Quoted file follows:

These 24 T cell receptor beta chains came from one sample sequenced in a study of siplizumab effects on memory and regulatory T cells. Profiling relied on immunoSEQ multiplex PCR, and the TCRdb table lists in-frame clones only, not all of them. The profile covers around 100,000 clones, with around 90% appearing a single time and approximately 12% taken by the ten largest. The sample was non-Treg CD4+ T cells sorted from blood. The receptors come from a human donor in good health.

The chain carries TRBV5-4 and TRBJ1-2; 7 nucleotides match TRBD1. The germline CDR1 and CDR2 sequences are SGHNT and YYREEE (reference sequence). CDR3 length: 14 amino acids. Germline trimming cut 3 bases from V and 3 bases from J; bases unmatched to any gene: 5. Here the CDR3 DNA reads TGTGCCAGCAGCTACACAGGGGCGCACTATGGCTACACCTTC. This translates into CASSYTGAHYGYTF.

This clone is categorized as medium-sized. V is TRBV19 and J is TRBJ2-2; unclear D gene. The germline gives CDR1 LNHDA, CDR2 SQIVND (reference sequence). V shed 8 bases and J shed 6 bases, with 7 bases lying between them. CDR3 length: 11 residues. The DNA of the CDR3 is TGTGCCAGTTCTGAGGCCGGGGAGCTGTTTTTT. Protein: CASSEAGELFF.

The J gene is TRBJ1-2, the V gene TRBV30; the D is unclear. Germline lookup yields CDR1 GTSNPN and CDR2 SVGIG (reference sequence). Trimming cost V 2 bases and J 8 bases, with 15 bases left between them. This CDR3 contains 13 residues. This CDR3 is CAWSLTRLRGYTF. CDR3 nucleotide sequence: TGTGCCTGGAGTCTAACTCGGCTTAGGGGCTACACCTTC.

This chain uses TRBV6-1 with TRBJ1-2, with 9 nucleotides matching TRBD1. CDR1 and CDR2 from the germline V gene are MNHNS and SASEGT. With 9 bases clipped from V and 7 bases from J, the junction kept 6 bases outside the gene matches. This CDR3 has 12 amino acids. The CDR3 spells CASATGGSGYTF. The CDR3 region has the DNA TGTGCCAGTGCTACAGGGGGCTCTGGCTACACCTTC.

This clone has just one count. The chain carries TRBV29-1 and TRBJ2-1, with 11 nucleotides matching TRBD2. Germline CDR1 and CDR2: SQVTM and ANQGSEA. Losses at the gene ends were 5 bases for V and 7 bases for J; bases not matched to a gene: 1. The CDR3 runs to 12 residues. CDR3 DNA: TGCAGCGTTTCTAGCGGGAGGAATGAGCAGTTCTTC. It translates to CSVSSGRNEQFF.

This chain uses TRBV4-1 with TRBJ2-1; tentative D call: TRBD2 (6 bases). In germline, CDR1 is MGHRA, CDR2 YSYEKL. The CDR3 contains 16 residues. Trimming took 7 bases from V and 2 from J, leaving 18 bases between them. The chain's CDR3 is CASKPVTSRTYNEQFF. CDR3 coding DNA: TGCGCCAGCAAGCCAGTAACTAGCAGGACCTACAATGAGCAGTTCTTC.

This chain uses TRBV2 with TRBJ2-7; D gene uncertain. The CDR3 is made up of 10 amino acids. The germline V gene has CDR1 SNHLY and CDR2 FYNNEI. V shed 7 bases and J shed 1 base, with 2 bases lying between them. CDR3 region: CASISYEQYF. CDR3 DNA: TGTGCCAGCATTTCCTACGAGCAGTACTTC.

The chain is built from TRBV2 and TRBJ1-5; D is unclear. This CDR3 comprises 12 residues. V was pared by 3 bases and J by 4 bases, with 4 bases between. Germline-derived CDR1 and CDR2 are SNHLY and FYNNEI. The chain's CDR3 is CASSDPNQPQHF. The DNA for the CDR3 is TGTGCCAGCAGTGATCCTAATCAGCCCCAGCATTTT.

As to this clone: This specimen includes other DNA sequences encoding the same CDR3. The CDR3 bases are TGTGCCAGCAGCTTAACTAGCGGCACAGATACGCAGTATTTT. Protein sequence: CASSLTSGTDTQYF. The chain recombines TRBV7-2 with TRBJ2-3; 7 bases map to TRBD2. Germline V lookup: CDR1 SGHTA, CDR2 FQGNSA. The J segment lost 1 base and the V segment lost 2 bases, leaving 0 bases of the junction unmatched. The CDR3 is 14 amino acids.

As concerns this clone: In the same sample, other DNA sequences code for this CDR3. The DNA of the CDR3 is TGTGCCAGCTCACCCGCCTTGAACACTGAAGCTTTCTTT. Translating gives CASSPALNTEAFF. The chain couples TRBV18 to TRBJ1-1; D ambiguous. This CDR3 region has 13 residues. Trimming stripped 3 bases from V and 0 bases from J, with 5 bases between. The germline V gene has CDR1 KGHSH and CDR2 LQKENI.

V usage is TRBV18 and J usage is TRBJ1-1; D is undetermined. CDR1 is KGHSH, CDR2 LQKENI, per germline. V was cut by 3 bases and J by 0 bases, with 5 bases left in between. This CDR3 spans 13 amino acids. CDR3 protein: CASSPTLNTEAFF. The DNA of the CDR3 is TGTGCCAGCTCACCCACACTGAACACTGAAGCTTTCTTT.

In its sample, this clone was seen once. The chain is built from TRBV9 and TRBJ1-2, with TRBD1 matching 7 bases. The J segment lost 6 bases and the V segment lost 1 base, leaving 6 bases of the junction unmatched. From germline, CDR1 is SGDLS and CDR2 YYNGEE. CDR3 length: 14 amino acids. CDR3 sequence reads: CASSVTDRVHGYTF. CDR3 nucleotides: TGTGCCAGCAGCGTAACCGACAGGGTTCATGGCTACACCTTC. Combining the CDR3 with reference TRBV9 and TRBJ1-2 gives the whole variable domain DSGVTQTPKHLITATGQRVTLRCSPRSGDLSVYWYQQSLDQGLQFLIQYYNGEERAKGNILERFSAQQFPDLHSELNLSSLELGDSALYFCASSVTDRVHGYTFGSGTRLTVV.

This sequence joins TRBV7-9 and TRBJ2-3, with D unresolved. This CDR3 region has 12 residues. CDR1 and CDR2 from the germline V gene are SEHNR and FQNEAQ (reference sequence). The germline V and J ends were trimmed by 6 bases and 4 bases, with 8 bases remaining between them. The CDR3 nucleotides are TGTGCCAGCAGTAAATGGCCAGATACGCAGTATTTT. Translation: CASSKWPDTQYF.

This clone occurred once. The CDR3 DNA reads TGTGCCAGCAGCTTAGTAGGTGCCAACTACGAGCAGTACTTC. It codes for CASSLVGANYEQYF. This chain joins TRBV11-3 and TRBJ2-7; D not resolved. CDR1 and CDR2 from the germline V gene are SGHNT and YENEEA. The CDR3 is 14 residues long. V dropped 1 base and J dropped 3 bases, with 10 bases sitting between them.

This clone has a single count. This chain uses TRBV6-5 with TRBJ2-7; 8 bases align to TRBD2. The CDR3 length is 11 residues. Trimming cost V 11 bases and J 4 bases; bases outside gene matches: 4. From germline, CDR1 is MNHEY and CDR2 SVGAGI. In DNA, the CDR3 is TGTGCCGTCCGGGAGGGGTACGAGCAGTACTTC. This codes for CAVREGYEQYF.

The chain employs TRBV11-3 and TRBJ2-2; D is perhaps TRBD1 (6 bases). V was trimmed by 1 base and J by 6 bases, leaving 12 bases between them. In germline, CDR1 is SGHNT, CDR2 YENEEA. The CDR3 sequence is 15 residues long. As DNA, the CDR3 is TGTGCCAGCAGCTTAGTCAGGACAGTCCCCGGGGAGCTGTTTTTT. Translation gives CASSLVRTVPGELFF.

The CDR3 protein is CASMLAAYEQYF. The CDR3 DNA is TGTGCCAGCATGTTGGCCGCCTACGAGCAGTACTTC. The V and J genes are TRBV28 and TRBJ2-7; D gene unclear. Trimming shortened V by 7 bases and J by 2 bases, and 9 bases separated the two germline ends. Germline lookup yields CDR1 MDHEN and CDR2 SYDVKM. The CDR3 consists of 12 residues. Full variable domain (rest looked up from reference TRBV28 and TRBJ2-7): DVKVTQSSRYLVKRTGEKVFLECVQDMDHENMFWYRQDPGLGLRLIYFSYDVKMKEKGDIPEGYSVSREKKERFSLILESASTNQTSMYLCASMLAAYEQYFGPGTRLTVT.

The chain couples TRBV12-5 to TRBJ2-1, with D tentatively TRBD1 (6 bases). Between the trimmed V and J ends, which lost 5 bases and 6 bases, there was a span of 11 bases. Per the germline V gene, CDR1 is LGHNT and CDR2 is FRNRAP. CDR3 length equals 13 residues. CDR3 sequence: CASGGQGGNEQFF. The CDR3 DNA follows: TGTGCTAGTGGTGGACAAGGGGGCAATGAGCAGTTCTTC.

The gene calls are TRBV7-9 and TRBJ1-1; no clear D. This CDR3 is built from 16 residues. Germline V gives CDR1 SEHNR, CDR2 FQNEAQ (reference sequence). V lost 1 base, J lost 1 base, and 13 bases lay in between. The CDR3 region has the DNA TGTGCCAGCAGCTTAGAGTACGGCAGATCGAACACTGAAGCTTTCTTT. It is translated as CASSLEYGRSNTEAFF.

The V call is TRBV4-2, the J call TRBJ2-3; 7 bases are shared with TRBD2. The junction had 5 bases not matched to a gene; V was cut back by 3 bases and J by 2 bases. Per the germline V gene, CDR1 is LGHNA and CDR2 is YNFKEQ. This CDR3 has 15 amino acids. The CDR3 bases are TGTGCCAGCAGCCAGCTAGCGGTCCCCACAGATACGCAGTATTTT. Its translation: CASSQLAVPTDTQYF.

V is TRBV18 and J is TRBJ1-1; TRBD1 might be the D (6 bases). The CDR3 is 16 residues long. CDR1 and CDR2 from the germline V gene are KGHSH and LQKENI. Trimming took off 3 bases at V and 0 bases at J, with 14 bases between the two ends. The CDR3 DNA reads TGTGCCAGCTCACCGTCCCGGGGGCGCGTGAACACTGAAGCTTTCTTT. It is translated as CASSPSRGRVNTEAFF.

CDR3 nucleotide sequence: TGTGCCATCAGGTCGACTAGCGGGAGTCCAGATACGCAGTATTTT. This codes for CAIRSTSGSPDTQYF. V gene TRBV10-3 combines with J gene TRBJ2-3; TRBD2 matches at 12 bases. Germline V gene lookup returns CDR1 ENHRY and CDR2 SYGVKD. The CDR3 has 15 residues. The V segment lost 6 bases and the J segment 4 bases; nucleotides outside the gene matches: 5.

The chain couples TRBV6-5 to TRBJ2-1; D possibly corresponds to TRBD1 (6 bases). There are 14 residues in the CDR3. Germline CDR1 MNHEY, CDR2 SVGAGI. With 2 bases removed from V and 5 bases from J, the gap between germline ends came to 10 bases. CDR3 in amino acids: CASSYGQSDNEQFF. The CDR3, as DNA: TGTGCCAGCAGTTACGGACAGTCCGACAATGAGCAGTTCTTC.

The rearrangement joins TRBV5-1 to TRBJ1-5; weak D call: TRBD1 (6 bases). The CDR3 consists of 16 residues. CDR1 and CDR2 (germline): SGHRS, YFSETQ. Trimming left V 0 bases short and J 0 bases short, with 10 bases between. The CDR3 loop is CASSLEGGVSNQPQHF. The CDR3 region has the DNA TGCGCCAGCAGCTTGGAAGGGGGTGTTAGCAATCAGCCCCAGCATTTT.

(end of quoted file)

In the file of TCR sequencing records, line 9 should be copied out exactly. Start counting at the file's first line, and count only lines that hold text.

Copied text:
The chain is built from TRBV2 and TRBJ1-5; D is unclear. This CDR3 comprises 12 residues. V was pared by 3 bases and J by 4 bases, with 4 bases between. Germline-derived CDR1 and CDR2 are SNHLY and FYNNEI. The chain's CDR3 is CASSDPNQPQHF. The DNA for the CDR3 is TGTGCCAGCAGTGATCCTAATCAGCCCCAGCATTTT.